Manufacturing has begun a new reality as next-generation VR and AR become available.
Virtual technology has been around for more than 50 years, but it's only been recently that augmented reality (AR) and virtual reality (VR) have shown up in manufacturing environments. The technologies are well on their way to more widespread adoption. More than 1 in 3 U.S. manufacturers currently use or expect to adopt VR and AR by 2018, according to a recent survey by PWC.
Early adopters in the manufacturing industry are thinking innovatively when it comes to AR and VR. As they consider the future, they're coming up with ways to use these potentially disruptive technologies to improve worker safety, speed new products to market, reduce training costs and increase productivity, to name just a few uses. Many see virtual technology as important to staying competitive in the manufacturing marketplace. [Read related story: Reality Check: VR vs. AR vs. MR]
Here are a few examples of how some companies are using AR and VR to change their manufacturing and allied processes – and how they're already benefiting from these technologies.
Logistics company DHL successfully carried out a pilot project testing smart glasses and AR in a warehouse in the Netherlands. In cooperation with DHL customer Ricoh and wearable computing solutions expert Ubimax, it used the technology to implement "vision picking" in warehousing operations. Workers were guided through the warehouse by graphics displayed on the smart glass to speed up the picking process and reduce errors. The pilot proved that AR offers added value to logistics and resulted in a 25 percent efficiency increase during the picking process.
Design and build
Ford was one of the first automakers to go all in on virtual technology, beginning in 1999. In 2014, Forbes reported that the company employed dedicated virtual reality specialists to lead the way for engineers to design and build entire vehicles, including autonomous vehicles, in a virtual environment. Today, Ford has a mandatory, multifunctional VR review for all vehicles that go into production.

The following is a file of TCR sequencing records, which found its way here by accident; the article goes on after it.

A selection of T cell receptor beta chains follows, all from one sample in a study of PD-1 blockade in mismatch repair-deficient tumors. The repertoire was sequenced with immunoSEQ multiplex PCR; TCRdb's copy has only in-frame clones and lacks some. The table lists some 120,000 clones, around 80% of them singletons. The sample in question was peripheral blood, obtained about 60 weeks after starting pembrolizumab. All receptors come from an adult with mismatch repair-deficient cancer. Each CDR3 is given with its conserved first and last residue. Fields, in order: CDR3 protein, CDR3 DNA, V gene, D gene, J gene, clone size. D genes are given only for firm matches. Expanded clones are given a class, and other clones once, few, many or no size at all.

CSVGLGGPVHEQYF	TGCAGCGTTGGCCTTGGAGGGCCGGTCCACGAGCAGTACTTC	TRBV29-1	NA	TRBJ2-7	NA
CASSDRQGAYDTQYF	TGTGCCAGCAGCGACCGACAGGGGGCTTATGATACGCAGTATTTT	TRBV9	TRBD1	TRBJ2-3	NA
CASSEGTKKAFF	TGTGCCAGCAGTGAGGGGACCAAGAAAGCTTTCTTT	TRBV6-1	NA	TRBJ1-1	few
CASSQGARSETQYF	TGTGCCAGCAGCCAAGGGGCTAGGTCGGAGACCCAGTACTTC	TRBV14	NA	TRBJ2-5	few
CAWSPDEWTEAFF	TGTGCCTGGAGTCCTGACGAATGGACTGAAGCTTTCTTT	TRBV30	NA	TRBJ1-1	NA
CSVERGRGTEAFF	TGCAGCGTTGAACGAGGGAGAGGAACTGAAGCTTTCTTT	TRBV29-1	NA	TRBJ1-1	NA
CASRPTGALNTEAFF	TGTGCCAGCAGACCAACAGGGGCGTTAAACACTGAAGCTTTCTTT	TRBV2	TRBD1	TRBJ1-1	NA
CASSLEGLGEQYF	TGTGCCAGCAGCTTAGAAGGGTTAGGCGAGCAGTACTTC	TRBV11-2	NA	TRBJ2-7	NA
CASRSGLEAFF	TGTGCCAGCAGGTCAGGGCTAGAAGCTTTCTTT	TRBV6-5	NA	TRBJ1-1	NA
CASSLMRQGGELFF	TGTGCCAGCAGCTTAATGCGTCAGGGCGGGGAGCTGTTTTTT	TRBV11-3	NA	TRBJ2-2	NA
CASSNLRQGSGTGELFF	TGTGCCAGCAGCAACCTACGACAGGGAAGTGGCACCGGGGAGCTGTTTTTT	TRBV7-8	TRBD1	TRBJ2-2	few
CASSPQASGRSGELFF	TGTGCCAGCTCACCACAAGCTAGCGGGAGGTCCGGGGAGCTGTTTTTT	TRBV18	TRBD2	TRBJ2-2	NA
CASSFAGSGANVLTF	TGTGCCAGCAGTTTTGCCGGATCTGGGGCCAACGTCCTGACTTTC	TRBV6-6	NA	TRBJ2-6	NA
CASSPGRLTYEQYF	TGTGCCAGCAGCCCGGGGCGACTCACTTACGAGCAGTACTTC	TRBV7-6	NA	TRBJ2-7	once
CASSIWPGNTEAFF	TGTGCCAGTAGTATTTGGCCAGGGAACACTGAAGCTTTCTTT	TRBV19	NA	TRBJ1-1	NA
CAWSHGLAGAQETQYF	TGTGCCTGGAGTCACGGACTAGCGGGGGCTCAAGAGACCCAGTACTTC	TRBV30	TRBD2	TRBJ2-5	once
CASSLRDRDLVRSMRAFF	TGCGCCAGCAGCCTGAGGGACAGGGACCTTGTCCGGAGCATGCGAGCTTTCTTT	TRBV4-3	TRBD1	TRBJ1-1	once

Using virtual technologies delivers significant improvements in the areas of cost, time and quality. With VR, product designers and engineers have the ability to explore options that would have been cost- or time-prohibitive in the past.
Maintenance and assembly training
Numerous studies point to a reduction in workers available for manufacturing jobs and a growing skill gap. In the next decade, 2 million of the available 3.5 million manufacturing jobs in the U.S. will go unfilled because of a lack of skilled workers, according to a 2015 study by Deloitte.
AR and VR can speed the onboarding of new workers and improve worker productivity by offering more immersive on-the-job training. AR smart glasses that project video, graphics and text can visually guide a worker, step by step, through assembly or maintenance tasks. All that's needed for the worker to complete a repair, for instance, is to gaze at the machine part to be repaired.
Software provider Upskill and GE Renewable Energy conducted a productivity study using AR to assist workers in wiring a wind turbine. A GE Renewable technician compared first-time use of smart glasses powered with Upskill's Skylight software against the traditional process for wiring of a wind turbine. The technician saw an immediate 34.5 percent productivity improvement using AR.
Factory floor planning
Virtual technology is also being used for factory floor planning and manufacturing trade events. In mass-production manufacturing, factory planning – where to place tools, equipment and personnel – is crucial for productivity and efficiency.
Engineering a new plant or altering an existing one involves design, testing and trials, and any unexpected delays or a production line shutdown, even a temporary one, can be very costly. Virtual technologies can simplify and significantly shorten the process. Virtual plants can be designed to test production flows and how workers and robots perform tasks before changes are made in the physical world. Even ergonomics can be tested and refined to assure everything runs smoothly and efficiently in the new plant or altered line or plant. Initial trials suggest that a virtually planned floor can be completed in a fraction of the time, bringing new products to the line fast. Here's one example that illustrates this type of virtual testing.
Virtual technology here to stay?
It's still too early to know if AR and VR investments reflect a coming revolution, forever changing manufacturing as we know it, or if early adopters have embarked on a time of experimentation. Either way, virtual technology in manufacturing can no longer be described as all hype.